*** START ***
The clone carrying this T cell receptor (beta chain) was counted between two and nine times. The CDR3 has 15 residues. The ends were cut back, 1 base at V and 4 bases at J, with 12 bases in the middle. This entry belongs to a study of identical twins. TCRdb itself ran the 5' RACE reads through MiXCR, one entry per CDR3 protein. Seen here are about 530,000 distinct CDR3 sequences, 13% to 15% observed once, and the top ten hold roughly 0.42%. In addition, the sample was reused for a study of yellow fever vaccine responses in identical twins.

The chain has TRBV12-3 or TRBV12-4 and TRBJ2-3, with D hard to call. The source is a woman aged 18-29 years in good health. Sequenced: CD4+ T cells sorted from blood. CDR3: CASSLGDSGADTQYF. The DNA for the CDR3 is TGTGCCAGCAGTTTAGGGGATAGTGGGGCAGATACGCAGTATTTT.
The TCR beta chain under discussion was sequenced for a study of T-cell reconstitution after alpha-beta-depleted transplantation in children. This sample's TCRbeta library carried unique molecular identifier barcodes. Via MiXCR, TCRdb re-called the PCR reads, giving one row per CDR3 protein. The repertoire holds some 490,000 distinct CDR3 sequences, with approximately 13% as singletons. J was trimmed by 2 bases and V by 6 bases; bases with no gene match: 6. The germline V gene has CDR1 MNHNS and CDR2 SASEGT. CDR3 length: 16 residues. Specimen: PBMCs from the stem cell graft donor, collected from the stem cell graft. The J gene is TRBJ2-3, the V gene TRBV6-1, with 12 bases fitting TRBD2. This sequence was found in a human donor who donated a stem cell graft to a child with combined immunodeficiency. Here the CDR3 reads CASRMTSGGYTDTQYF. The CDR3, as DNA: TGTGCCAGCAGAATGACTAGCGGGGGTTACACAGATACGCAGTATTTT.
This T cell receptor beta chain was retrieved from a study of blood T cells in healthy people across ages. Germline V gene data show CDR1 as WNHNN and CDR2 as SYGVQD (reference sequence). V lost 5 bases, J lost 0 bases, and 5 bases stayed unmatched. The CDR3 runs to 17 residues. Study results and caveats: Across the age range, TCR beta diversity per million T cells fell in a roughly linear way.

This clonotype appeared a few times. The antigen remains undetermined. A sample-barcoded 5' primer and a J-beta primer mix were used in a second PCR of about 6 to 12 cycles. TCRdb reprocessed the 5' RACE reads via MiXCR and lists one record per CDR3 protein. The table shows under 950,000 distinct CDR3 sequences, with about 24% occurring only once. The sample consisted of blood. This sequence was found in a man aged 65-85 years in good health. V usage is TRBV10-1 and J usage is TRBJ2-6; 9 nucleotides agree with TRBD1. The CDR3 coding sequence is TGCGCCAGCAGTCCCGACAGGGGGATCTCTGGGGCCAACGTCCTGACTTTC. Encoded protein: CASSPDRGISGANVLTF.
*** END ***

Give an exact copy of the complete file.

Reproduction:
The clone carrying this T cell receptor (beta chain) was counted between two and nine times. The CDR3 has 15 residues. The ends were cut back, 1 base at V and 4 bases at J, with 12 bases in the middle. This entry belongs to a study of identical twins. TCRdb itself ran the 5' RACE reads through MiXCR, one entry per CDR3 protein. Seen here are about 530,000 distinct CDR3 sequences, 13% to 15% observed once, and the top ten hold roughly 0.42%. In addition, the sample was reused for a study of yellow fever vaccine responses in identical twins.

The chain has TRBV12-3 or TRBV12-4 and TRBJ2-3, with D hard to call. The source is a woman aged 18-29 years in good health. Sequenced: CD4+ T cells sorted from blood. CDR3: CASSLGDSGADTQYF. The DNA for the CDR3 is TGTGCCAGCAGTTTAGGGGATAGTGGGGCAGATACGCAGTATTTT.
The TCR beta chain under discussion was sequenced for a study of T-cell reconstitution after alpha-beta-depleted transplantation in children. This sample's TCRbeta library carried unique molecular identifier barcodes. Via MiXCR, TCRdb re-called the PCR reads, giving one row per CDR3 protein. The repertoire holds some 490,000 distinct CDR3 sequences, with approximately 13% as singletons. J was trimmed by 2 bases and V by 6 bases; bases with no gene match: 6. The germline V gene has CDR1 MNHNS and CDR2 SASEGT. CDR3 length: 16 residues. Specimen: PBMCs from the stem cell graft donor, collected from the stem cell graft. The J gene is TRBJ2-3, the V gene TRBV6-1, with 12 bases fitting TRBD2. This sequence was found in a human donor who donated a stem cell graft to a child with combined immunodeficiency. Here the CDR3 reads CASRMTSGGYTDTQYF. The CDR3, as DNA: TGTGCCAGCAGAATGACTAGCGGGGGTTACACAGATACGCAGTATTTT.
This T cell receptor beta chain was retrieved from a study of blood T cells in healthy people across ages. Germline V gene data show CDR1 as WNHNN and CDR2 as SYGVQD (reference sequence). V lost 5 bases, J lost 0 bases, and 5 bases stayed unmatched. The CDR3 runs to 17 residues. Study results and caveats: Across the age range, TCR beta diversity per million T cells fell in a roughly linear way.

This clonotype appeared a few times. The antigen remains undetermined. A sample-barcoded 5' primer and a J-beta primer mix were used in a second PCR of about 6 to 12 cycles. TCRdb reprocessed the 5' RACE reads via MiXCR and lists one record per CDR3 protein. The table shows under 950,000 distinct CDR3 sequences, with about 24% occurring only once. The sample consisted of blood. This sequence was found in a man aged 65-85 years in good health. V usage is TRBV10-1 and J usage is TRBJ2-6; 9 nucleotides agree with TRBD1. The CDR3 coding sequence is TGCGCCAGCAGTCCCGACAGGGGGATCTCTGGGGCCAACGTCCTGACTTTC. Encoded protein: CASSPDRGISGANVLTF.